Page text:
BMI’s website explains that it “collects license fees from businesses that use music, which it distributes as royalties to songwriters, composers & music publishers.”   Companies that own the various copyrights are listed as plaintiffs, too.  And in the Brewers suit, so are “sole proprietor” artists Kenny O’Dell, Shirley Eikhard, Glenn Frey, and Obed Wayne Kirkpatrick.

The cases are the musicians’ to prove.  But the lawsuit does draw attention to an often-understood reality about music and downloads:  we don’t own the songs.  Instead, we own a license to listen to the songs we “purchase.”   Purchasing music for use at home, in the car, etc. does not necessarily mean the music can be used for commercial purposes.

Yes, the law probably protects even light-bulb photographs

October 26, 2011

A Maple Grove company that sells light bulbs on the internet is asking a Minnesota federal judge to order a competitor to stop using its light-bulb photographs on its website.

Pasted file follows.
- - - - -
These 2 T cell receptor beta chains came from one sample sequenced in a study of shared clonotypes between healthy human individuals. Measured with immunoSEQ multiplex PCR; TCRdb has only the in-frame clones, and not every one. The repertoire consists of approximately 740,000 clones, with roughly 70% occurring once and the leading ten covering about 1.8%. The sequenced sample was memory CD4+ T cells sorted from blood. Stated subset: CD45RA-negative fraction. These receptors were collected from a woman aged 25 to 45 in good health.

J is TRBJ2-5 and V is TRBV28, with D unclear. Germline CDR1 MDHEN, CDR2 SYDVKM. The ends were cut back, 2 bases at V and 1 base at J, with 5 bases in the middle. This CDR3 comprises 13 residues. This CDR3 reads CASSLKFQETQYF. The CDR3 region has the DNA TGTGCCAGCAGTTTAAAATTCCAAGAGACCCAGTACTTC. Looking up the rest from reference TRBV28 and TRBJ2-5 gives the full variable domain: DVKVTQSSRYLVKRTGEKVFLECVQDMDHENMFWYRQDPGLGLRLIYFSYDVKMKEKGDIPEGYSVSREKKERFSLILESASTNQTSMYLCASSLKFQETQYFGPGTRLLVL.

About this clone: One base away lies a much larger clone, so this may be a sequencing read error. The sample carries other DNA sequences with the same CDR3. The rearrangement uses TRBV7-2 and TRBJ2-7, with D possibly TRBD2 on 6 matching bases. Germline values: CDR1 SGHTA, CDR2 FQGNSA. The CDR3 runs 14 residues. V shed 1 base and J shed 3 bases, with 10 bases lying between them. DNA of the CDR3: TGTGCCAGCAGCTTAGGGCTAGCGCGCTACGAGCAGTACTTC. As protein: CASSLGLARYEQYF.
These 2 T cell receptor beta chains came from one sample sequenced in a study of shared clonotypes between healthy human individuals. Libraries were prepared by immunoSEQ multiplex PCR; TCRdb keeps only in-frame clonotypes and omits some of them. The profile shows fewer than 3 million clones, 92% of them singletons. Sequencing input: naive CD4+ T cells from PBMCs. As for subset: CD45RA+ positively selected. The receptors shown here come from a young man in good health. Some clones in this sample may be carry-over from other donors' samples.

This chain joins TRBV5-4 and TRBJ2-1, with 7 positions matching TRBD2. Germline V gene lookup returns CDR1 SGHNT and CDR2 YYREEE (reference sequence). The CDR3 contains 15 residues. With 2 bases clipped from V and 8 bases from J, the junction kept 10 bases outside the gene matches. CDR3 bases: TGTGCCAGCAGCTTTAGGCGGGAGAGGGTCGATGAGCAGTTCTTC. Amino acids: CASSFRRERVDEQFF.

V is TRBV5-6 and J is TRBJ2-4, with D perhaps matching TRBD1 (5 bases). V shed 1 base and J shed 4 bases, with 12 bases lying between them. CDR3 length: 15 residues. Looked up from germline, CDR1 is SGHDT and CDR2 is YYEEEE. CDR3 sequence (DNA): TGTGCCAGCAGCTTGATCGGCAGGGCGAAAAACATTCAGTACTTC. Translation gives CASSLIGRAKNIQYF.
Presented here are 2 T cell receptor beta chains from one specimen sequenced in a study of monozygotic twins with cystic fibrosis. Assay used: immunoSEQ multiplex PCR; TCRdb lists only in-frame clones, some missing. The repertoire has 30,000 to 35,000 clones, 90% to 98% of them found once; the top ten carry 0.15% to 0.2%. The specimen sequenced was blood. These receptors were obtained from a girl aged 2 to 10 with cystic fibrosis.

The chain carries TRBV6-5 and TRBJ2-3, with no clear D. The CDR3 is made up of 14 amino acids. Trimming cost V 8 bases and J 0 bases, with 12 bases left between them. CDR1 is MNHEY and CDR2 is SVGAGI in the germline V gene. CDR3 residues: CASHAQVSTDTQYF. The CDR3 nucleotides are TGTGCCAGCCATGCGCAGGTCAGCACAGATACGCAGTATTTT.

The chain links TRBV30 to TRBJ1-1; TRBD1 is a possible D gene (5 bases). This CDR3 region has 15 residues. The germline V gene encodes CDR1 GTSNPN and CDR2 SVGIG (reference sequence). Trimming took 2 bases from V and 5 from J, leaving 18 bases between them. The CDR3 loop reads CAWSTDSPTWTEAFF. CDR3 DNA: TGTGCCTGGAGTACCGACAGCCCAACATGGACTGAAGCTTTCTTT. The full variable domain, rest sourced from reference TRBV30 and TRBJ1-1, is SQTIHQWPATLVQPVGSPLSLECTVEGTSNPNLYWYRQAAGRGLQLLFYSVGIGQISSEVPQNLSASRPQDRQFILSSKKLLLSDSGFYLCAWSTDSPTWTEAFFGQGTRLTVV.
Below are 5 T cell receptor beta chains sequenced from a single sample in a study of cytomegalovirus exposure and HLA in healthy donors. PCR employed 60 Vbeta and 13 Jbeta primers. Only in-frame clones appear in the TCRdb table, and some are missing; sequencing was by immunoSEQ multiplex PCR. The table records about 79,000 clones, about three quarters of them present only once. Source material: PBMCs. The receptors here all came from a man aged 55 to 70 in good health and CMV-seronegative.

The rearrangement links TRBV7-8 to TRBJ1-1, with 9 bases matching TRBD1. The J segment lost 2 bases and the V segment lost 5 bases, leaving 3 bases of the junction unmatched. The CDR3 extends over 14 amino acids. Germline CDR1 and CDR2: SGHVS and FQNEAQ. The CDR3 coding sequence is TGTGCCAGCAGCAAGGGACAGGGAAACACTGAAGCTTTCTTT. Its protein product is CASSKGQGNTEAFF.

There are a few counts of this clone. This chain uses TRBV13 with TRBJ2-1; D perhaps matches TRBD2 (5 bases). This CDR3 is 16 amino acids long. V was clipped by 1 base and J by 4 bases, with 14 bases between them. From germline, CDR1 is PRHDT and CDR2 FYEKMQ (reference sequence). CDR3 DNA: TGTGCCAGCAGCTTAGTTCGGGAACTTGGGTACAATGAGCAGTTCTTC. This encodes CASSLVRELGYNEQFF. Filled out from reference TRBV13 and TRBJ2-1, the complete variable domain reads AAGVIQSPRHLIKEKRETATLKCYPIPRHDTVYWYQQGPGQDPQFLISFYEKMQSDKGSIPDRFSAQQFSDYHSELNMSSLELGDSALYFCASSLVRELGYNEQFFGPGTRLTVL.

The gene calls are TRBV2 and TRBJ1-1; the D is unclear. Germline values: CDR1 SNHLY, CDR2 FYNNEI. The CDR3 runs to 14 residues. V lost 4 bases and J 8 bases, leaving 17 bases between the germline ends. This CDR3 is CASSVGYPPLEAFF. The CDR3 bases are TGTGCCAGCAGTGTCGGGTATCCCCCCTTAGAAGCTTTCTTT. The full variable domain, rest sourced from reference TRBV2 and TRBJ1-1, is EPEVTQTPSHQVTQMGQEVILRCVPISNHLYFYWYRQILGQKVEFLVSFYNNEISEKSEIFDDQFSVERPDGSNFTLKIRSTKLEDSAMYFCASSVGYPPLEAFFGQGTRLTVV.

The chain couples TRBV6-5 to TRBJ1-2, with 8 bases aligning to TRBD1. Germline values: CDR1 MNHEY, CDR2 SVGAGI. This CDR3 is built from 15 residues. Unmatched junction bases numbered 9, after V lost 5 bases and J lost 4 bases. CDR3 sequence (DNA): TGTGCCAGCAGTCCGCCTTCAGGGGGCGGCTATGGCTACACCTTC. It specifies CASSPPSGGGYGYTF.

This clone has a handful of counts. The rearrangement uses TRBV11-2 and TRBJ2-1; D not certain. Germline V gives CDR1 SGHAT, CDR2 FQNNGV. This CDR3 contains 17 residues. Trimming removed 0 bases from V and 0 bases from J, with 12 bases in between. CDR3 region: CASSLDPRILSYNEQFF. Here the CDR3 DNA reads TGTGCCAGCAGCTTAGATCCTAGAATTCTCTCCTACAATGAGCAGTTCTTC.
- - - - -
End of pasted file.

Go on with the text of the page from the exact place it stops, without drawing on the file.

Service Lighting, which began selling on the internet in 1996, filed its copyright infringement lawsuit on Tuesday.  The lawsuit alleges that Ohio-based has failed to remove the photographs from its website despite repeated demands.

According to the complaint, Service Lighting has aggressively protected its copyrights by making more than two dozen demands for other retailers to remove the pictures from their websites.  But the lawsuit alleges that has not complied.

Are simple photos of light bulbs protected by copyright law?  Likely, yes.  A photograph has to have some creativity for copyright law to apply, but the creativity need be only minimal.  It doesn’t need to be a great work of art.

Of course, that means bloggers and social media types are violating copyrights all the time.  Facebook friends who choose, say, a Minnesota Lynx logo as a Facebook profile pic technically are committing copyright violations (unless they had permission from the Lynx to do so).